Have you ever wondered where the tradition of eating the lucky grapes on New Years Eve at the Puerta del Sol comes from? It is most likely that, every 31st of December you take part of this funny ritual, but the truth is that not too many people know the origin of this ancient tradition. And the truth is that it is as curious as it is interesting.
Although there are many rumours, there are two theories that explain the origin of this tradition. The first dates back to 1882, when the mayor of Madrid at the time, José Abascal and Corredano, issued a municipal order tired of the locals that would celebrate the night of the 5th of January to party and get drunk, with the excuse of the arrival of the Three Kings.
His idea was to impose a fee of 5 pesetas to everyone who came out to celebrate on the street that night. In response, some citizens outraged at having been deprived of a night of partying and celebration, decided to go out and celebrate the New Year on the night of the 31st of December. They decided to do so by imitating ironically the bourgeoisie tradition of eating grapes with champagne during New Years dinner.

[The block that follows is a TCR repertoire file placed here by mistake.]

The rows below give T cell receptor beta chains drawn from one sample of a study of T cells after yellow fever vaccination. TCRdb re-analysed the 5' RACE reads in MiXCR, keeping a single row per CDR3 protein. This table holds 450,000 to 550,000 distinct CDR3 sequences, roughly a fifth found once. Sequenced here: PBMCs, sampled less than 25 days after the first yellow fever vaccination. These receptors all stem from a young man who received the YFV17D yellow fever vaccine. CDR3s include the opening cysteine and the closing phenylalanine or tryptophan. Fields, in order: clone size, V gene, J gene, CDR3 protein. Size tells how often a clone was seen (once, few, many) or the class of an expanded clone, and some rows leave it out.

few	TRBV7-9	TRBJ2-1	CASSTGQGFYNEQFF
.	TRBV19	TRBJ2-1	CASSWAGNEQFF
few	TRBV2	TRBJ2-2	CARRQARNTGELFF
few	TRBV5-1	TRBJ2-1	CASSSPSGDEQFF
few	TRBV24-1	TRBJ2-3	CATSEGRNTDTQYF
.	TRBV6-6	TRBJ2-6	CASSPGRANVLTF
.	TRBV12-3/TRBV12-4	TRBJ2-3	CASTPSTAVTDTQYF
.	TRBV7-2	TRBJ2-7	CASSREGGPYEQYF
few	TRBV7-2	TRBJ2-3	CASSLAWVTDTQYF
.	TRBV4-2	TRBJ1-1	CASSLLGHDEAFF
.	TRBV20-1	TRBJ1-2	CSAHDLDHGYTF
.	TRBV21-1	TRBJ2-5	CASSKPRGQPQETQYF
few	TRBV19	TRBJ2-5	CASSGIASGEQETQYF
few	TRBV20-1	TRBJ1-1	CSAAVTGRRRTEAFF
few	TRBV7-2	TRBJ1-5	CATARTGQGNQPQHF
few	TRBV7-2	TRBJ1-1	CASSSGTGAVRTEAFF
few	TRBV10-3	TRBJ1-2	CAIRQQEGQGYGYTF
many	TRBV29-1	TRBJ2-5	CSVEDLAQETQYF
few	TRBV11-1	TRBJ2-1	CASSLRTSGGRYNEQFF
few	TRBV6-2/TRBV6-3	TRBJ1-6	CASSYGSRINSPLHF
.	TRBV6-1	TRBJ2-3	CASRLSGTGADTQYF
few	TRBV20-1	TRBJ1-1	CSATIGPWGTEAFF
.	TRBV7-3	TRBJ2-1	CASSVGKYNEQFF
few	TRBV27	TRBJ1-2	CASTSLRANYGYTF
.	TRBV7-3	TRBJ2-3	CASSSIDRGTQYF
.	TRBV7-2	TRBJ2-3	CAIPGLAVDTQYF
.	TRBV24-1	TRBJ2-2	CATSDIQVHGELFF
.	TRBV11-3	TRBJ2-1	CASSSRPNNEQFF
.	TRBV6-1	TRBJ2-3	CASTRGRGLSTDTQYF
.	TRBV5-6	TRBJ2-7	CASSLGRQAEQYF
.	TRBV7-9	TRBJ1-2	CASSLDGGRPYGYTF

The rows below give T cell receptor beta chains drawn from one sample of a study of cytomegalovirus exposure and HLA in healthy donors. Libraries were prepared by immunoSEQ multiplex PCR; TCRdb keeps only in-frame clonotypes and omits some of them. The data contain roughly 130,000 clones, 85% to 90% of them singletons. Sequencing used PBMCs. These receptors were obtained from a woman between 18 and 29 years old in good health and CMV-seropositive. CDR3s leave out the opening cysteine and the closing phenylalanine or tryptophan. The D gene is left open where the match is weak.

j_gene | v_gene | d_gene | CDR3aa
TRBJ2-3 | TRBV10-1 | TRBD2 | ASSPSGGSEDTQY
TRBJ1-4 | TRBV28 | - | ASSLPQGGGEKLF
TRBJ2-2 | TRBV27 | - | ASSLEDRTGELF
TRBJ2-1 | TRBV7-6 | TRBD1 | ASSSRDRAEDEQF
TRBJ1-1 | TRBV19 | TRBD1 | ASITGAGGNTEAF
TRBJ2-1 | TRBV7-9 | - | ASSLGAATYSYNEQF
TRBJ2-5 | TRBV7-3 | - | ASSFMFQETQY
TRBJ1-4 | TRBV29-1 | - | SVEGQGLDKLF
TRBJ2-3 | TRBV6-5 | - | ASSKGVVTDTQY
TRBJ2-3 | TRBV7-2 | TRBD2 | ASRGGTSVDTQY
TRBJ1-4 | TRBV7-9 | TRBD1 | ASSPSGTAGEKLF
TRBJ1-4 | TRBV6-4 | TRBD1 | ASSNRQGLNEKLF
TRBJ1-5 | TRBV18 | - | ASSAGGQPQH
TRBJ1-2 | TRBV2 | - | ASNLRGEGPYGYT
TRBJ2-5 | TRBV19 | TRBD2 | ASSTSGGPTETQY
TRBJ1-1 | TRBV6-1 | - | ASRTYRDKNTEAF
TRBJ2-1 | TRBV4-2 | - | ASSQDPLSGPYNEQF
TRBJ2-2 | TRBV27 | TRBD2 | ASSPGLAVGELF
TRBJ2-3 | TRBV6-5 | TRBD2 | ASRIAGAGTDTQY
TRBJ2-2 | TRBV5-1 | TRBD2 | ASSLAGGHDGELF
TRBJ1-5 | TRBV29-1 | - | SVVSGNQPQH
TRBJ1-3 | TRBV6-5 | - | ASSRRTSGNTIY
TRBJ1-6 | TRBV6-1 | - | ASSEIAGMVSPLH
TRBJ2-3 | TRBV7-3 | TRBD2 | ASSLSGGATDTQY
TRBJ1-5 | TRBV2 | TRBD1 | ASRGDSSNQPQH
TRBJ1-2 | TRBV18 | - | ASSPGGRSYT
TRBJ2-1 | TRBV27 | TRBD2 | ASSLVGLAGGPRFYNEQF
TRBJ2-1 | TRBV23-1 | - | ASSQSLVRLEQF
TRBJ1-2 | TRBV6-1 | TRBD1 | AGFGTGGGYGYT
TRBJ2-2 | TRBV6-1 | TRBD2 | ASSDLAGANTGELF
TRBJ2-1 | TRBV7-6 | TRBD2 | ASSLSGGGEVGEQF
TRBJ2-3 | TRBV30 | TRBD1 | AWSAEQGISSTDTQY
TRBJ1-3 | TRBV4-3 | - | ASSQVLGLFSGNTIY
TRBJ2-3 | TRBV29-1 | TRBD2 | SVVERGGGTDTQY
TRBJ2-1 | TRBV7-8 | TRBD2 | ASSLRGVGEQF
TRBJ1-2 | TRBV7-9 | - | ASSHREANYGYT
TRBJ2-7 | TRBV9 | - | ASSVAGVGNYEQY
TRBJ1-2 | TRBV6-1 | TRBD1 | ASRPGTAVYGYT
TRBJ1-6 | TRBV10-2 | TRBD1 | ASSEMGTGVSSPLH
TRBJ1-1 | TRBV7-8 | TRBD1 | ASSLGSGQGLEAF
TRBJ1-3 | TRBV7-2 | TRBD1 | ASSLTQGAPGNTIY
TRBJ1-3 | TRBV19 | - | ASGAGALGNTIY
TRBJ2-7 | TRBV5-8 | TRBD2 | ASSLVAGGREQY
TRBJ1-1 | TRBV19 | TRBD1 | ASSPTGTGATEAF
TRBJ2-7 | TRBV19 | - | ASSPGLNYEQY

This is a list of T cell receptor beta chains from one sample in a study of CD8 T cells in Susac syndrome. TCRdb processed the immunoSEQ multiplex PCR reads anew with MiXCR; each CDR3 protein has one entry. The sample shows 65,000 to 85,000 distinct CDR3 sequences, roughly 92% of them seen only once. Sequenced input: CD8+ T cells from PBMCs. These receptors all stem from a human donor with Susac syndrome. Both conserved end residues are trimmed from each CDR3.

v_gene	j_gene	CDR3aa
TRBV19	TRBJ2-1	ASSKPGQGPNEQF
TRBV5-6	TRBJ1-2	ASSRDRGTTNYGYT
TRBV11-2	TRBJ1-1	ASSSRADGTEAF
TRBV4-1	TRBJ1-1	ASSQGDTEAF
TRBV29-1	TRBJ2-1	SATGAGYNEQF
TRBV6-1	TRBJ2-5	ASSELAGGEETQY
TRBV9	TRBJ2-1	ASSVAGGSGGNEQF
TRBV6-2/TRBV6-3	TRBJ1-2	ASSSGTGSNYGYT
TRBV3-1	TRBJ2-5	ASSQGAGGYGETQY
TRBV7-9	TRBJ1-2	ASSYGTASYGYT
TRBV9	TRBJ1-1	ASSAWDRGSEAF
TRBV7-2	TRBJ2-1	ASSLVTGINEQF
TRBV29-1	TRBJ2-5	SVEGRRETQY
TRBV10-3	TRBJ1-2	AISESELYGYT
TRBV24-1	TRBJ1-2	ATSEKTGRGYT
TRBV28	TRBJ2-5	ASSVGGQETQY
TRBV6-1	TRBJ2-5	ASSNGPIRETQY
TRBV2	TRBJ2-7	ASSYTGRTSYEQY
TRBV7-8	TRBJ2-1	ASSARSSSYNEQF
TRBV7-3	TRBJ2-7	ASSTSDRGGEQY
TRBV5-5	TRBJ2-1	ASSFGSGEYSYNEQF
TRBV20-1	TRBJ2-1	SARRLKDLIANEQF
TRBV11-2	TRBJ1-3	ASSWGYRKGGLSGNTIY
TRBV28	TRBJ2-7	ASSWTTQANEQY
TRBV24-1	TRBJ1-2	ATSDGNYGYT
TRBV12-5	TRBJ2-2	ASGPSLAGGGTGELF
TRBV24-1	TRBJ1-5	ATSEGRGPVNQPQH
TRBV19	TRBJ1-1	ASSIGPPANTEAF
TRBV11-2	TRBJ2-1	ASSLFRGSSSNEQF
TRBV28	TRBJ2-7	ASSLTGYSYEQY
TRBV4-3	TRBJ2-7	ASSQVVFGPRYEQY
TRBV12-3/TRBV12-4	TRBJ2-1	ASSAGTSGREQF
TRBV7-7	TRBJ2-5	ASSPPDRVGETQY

This way, these neighbours gathered on New Years Eve at the Puerta del Sol to eat grapes at the sound of the clocks chimes. They never imagined that this protest would be continued in the following years, growing in numbers year by year, until it became one of the most popular traditions.
The second theory states that this tradition grew strong in 1909, when a group of farmers decided to take advantage of the excess production of grapes of that year. If it really was such their intention, the fact is that it turned out pretty well, because nowadays almost everyone in Spain celebrates the New Year eating the traditional lucky grapes.
In any case, eating the lucky grapes has become a deeply rooted and fun tradition in Spain. There is nothing like getting together with family and friends on that night, to see who manages to swallow the twelve grapes to the sound of the chimes. By the way, did you know that the end of year bells ring every three seconds instead of every second? It is a relief, because we don’t want anyone choking while attempting it.
If you visit the capital of Spain during Christmas to wish farewell to the year in the Puerta del Sol, we recommend that you stay at one of the many Petit Palace hotels in Madrid, from where you can conveniently travel around the central neighbourhood of the Puerta del Sol and Madrid’s Gran Via